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Plate 65 St Jean D'Acre - After David Roberts
  • Plate 65 St Jean D'Acre - After David Roberts

    On the 23rd April 1839 (the day before this picture was drawn) David Roberts wrote in his journal ' Left at half-oast 7 for St. Jean d'Acre, which we came in sight of at 3 o'clock. The situation is striking - a promontory to the norht of the bay, Mount Carmel rising on the south. A large ship of war lay in the offing, and hte fortifications rising above the plain, with the blue sea beyond, formed a picture that would have satisfied [JMW] Turner. We pitched our tents outside the fortifications, and strolled into the town, where we saw that all the buildings had been much damaged by the late war' (1).


    Acre during the period that Roberts visited was the chief commerce of the corn industry of Palestine and 'has always been in a position of the first importance to the governors of Syria. Standing on the northern point of the Bay, of which Carmel forms the southern; heavy and massive on the sea-side; from the land it forms a striking object, with its fortifications rising above the plain, and the Mediterranean, always bright and beautiful, for its background' (2).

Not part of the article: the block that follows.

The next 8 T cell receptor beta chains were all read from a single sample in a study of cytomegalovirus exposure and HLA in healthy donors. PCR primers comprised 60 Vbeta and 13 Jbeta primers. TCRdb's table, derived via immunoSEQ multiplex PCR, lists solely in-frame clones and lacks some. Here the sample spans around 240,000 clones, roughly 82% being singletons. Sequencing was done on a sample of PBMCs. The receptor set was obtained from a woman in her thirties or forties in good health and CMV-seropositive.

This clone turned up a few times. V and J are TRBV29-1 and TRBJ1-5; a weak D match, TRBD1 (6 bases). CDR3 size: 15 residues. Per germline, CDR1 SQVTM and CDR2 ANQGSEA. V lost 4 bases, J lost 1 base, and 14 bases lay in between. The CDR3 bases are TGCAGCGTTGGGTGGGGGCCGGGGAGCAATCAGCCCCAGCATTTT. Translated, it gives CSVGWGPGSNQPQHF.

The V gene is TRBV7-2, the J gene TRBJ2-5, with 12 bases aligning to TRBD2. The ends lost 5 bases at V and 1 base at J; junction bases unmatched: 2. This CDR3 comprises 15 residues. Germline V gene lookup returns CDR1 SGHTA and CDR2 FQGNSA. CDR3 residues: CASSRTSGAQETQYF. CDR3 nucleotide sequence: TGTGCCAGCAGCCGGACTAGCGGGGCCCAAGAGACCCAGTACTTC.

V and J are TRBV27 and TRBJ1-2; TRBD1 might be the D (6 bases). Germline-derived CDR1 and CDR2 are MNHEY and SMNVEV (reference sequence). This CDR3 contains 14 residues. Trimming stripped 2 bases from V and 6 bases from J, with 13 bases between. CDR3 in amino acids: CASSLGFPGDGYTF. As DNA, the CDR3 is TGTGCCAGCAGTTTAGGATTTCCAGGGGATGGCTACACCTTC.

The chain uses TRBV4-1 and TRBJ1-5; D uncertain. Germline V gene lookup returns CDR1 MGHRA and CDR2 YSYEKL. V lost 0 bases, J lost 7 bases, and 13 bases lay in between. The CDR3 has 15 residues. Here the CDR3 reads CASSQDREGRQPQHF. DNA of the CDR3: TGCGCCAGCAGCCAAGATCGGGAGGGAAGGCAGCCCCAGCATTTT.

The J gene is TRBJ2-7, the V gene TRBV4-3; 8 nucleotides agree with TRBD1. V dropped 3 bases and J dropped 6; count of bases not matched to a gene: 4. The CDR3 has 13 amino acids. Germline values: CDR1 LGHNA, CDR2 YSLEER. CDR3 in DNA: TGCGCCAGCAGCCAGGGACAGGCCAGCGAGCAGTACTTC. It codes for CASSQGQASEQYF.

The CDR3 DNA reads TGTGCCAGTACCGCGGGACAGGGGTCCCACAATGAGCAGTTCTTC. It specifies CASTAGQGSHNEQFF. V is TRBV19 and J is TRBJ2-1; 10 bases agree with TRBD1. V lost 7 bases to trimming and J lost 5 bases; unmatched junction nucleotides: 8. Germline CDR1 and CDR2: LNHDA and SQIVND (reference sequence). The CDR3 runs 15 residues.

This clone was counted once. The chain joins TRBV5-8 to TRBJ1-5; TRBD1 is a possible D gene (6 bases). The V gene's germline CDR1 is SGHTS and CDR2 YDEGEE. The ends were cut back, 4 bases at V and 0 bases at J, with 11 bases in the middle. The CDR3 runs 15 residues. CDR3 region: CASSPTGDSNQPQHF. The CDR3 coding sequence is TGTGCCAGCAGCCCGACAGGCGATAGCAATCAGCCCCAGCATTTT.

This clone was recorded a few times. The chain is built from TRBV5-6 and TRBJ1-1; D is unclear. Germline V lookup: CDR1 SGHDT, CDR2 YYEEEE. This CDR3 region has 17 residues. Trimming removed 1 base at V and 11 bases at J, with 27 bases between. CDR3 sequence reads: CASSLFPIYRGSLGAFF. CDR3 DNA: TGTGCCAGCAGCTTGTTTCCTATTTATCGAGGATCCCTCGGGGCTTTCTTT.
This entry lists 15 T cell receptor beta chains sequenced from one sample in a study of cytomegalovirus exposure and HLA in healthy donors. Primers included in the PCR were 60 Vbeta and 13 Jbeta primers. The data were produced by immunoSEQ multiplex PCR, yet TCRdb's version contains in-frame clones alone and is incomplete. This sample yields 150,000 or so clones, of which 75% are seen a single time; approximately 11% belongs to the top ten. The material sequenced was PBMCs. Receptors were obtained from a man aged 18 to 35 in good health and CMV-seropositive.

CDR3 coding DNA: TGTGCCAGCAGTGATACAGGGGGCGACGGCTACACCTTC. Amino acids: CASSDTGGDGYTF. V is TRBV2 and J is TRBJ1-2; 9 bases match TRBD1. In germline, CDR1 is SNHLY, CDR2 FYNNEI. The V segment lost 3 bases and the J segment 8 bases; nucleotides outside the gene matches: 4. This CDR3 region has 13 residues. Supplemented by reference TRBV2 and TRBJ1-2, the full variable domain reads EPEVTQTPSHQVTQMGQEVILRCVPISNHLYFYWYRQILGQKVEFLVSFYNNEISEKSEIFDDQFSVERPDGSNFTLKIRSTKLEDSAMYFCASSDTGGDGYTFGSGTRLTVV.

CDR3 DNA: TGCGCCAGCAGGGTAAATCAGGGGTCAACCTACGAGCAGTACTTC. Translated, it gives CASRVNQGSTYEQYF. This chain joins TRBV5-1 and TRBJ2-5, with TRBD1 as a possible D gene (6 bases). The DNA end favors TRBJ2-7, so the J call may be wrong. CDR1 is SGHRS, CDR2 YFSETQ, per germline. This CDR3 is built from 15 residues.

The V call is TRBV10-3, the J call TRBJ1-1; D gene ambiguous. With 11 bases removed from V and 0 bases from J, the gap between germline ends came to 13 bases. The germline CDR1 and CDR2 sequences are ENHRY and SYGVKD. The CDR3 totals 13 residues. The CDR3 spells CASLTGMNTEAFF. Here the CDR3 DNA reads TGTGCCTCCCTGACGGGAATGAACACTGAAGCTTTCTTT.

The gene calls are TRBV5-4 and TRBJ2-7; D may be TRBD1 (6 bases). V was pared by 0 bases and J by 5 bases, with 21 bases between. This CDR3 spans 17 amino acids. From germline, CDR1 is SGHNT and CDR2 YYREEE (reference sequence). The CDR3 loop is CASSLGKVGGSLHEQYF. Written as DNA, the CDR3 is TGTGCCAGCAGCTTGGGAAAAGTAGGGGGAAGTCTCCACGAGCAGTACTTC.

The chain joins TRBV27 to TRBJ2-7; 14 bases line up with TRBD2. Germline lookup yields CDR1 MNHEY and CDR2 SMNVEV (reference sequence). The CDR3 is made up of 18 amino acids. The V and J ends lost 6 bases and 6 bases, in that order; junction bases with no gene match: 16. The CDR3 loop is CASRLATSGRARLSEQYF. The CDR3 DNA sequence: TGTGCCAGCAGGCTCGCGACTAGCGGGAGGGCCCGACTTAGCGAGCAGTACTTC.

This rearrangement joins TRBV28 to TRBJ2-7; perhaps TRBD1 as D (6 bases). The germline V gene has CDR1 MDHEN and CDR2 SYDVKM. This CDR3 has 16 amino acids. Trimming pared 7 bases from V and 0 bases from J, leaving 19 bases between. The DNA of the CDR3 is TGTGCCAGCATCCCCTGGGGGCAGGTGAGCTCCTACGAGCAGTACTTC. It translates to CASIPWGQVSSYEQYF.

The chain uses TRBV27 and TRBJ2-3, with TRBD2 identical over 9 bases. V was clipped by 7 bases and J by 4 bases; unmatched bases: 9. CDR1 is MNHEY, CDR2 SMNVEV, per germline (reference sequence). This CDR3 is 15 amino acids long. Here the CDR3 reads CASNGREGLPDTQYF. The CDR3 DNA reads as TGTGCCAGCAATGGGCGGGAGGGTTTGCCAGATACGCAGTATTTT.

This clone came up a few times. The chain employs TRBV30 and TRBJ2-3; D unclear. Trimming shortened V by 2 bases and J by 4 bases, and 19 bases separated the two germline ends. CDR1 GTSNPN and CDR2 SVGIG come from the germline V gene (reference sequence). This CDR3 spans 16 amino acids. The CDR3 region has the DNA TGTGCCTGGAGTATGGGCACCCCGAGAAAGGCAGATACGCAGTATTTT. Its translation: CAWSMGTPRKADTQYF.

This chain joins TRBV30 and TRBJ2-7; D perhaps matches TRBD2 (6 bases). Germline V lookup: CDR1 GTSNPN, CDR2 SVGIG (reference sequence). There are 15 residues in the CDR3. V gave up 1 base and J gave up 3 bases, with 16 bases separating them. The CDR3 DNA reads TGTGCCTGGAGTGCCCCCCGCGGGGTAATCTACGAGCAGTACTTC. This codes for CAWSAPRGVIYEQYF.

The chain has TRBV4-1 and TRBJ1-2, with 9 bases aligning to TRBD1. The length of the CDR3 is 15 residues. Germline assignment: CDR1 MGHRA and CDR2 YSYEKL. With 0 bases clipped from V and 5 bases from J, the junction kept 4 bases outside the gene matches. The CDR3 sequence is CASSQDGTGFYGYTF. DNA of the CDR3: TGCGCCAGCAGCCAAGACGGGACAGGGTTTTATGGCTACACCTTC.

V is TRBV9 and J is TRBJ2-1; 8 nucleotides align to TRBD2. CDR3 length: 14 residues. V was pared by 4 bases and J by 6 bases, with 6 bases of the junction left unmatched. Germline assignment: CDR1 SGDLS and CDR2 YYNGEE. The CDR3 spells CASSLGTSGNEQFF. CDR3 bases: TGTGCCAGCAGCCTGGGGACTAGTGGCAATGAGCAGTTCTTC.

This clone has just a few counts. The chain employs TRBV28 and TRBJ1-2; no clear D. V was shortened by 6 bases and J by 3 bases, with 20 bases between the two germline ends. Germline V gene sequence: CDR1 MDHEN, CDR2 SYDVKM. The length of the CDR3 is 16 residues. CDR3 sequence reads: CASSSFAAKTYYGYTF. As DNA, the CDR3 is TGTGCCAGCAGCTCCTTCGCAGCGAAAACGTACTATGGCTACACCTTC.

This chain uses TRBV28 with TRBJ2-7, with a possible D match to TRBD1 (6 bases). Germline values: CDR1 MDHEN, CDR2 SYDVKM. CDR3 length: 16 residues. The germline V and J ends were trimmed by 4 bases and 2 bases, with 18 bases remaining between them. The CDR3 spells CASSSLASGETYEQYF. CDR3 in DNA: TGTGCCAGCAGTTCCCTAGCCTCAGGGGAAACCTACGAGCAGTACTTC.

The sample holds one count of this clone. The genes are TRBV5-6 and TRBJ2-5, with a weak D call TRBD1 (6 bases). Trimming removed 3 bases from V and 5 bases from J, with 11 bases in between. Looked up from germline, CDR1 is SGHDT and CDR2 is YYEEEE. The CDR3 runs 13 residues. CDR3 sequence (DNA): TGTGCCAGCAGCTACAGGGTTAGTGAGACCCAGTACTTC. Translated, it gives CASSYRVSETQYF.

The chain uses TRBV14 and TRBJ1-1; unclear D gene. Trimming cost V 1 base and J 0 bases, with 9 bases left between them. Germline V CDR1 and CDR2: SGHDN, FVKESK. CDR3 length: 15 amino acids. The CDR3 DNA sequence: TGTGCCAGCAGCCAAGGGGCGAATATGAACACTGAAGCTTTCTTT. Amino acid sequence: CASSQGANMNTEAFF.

Acre was famous to the British from the history of the Crusades with the Christian armies controlling the city for almost one hundred years in the 12th century. Then in 1799 the French army under the control of Napoleon attempted to take control of the city (which was primarily made up of Turks and Arabs). The British sent two ships of war under Sir Sydney Smith to relieve the defenders and despite repeated attempts to storm Acre, after fifty one days of open warfare, the French pulled back out Syria in a humiliating defeat. Roberts would have been fully aware of the significance of Acre to the British.


    The drawings and watercolours from this tour of the Holy Land and Egypt were collated together into folios and released over a seven year period by the publisher F.G. Moon from 20 Threadneedle Street London. This lithograph is from the Royal Subscription Edition (1842-1849) with only 500 copies produced per depiction. Louis Haghe (the Belgian engraver and friend of Roberts) worked on all of the lithographs for this series.


    Medium: Original Royal Subscription Edition, full-plate hand-coloured lithograph on thick woven paper. Stuck on original backing mount from the 1840s as shown in photographs.


    Inscribed on lithograph l.l. 'St Jean d'acre April 24th 1839', l.r. 'David Roberts 1839', 34 x 50 cm (picture size), mounted.


    Full Plate 65.

    Condition report: very good condition for its age. Small pin sized black marks in the sky which are not obvious unless viewed up close.




    (1) David Roberts' Journal.

    (2) Nachman Ran (ed). The Holy Land. Studio Editions: London, 1989, vol. II, p.30.

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